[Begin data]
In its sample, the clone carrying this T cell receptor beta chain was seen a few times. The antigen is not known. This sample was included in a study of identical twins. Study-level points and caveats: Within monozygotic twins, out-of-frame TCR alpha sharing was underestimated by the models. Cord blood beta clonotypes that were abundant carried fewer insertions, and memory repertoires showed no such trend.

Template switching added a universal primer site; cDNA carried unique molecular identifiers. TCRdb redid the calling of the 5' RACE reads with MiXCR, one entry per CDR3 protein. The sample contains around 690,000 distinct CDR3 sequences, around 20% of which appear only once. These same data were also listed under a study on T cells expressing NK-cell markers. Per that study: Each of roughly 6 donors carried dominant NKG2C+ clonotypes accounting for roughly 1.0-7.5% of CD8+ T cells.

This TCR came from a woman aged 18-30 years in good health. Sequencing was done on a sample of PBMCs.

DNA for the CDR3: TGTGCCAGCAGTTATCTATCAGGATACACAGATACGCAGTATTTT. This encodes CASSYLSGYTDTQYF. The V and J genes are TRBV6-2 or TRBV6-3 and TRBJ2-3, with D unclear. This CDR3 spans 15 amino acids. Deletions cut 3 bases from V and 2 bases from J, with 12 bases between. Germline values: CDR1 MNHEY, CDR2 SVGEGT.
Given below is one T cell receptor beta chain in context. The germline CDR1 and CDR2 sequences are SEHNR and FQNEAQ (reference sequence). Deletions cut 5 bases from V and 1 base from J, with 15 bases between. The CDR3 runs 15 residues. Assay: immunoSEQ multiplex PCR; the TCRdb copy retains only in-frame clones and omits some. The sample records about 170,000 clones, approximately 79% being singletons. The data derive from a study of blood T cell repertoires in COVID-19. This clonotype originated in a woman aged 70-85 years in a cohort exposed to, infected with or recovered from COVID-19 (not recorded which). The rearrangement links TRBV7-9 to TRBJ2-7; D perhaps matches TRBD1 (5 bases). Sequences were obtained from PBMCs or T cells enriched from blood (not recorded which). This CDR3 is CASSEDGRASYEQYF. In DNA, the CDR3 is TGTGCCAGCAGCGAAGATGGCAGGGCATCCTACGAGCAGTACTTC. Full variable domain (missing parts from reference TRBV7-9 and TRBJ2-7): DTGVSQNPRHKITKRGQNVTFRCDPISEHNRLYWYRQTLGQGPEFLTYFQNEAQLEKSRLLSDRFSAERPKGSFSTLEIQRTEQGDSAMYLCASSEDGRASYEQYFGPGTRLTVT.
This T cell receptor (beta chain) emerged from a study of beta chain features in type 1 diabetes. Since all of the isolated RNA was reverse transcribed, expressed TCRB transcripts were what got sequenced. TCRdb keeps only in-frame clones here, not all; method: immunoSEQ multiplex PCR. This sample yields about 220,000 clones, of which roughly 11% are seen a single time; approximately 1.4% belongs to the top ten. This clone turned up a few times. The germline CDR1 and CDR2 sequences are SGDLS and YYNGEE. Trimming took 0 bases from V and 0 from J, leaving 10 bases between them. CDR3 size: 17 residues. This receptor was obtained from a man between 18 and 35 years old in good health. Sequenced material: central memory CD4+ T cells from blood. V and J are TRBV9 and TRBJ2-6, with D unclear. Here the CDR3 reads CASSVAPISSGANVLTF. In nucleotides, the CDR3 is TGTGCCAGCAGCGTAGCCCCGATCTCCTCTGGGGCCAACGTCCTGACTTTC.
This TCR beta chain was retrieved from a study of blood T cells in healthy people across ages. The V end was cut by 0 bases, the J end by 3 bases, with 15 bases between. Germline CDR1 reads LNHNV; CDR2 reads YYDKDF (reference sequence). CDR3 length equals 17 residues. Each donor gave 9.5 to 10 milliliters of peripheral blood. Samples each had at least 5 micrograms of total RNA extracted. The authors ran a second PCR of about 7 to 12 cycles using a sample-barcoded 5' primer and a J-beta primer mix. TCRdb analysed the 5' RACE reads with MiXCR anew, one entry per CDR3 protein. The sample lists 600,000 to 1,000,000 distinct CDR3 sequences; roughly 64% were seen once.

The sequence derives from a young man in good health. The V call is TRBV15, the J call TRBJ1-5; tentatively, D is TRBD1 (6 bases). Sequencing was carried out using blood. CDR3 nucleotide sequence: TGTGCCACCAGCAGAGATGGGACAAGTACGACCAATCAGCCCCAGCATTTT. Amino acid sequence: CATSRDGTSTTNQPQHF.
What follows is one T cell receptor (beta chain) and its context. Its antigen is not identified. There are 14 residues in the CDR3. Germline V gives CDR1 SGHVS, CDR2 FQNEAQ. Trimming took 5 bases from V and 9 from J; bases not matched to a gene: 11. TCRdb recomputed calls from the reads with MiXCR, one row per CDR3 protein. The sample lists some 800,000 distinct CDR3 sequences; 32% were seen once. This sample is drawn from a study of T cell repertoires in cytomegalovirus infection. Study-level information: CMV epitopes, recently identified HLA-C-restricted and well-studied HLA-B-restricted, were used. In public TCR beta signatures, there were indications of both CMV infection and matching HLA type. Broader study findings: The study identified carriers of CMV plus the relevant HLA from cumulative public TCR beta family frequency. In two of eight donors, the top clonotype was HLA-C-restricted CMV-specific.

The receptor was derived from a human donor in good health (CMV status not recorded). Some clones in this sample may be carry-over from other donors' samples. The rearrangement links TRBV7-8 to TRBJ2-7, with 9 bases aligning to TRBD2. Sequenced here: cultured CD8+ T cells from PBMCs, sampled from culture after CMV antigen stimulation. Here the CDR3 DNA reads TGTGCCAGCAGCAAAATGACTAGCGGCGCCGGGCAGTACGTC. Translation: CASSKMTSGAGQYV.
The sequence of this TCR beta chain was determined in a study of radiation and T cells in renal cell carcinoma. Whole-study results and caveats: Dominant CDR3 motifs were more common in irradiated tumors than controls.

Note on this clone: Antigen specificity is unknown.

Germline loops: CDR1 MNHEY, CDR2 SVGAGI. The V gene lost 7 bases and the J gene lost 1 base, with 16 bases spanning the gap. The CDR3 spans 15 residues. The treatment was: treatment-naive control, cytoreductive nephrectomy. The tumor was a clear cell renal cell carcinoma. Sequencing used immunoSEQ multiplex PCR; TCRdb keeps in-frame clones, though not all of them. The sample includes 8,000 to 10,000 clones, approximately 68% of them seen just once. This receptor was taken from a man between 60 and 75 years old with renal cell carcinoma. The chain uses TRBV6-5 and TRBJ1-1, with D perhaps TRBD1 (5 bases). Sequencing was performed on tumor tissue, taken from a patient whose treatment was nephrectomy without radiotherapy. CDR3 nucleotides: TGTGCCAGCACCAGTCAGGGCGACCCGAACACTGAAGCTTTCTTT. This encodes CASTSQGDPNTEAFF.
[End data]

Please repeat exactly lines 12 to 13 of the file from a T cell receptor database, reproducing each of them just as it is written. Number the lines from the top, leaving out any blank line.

Note on this clone: Antigen specificity is unknown.

Germline loops: CDR1 MNHEY, CDR2 SVGAGI. The V gene lost 7 bases and the J gene lost 1 base, with 16 bases spanning the gap. The CDR3 spans 15 residues. The treatment was: treatment-naive control, cytoreductive nephrectomy. The tumor was a clear cell renal cell carcinoma. Sequencing used immunoSEQ multiplex PCR; TCRdb keeps in-frame clones, though not all of them. The sample includes 8,000 to 10,000 clones, approximately 68% of them seen just once. This receptor was taken from a man between 60 and 75 years old with renal cell carcinoma. The chain uses TRBV6-5 and TRBJ1-1, with D perhaps TRBD1 (5 bases). Sequencing was performed on tumor tissue, taken from a patient whose treatment was nephrectomy without radiotherapy. CDR3 nucleotides: TGTGCCAGCACCAGTCAGGGCGACCCGAACACTGAAGCTTTCTTT. This encodes CASTSQGDPNTEAFF.